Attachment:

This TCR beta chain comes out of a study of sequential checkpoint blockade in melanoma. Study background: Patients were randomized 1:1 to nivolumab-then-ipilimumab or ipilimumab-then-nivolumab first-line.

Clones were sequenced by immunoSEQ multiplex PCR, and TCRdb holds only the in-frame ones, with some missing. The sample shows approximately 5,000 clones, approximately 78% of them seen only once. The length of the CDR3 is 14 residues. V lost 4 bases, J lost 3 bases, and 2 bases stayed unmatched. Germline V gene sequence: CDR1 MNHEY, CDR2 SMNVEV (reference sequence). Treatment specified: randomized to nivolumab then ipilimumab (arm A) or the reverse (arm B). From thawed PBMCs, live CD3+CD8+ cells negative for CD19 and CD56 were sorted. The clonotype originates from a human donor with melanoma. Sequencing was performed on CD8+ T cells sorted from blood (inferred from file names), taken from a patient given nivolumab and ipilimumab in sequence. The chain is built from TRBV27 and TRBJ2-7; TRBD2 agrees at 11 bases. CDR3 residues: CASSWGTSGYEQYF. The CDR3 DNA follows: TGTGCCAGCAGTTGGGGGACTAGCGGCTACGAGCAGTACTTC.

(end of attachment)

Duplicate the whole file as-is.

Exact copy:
This TCR beta chain comes out of a study of sequential checkpoint blockade in melanoma. Study background: Patients were randomized 1:1 to nivolumab-then-ipilimumab or ipilimumab-then-nivolumab first-line.

Clones were sequenced by immunoSEQ multiplex PCR, and TCRdb holds only the in-frame ones, with some missing. The sample shows approximately 5,000 clones, approximately 78% of them seen only once. The length of the CDR3 is 14 residues. V lost 4 bases, J lost 3 bases, and 2 bases stayed unmatched. Germline V gene sequence: CDR1 MNHEY, CDR2 SMNVEV (reference sequence). Treatment specified: randomized to nivolumab then ipilimumab (arm A) or the reverse (arm B). From thawed PBMCs, live CD3+CD8+ cells negative for CD19 and CD56 were sorted. The clonotype originates from a human donor with melanoma. Sequencing was performed on CD8+ T cells sorted from blood (inferred from file names), taken from a patient given nivolumab and ipilimumab in sequence. The chain is built from TRBV27 and TRBJ2-7; TRBD2 agrees at 11 bases. CDR3 residues: CASSWGTSGYEQYF. The CDR3 DNA follows: TGTGCCAGCAGTTGGGGGACTAGCGGCTACGAGCAGTACTTC.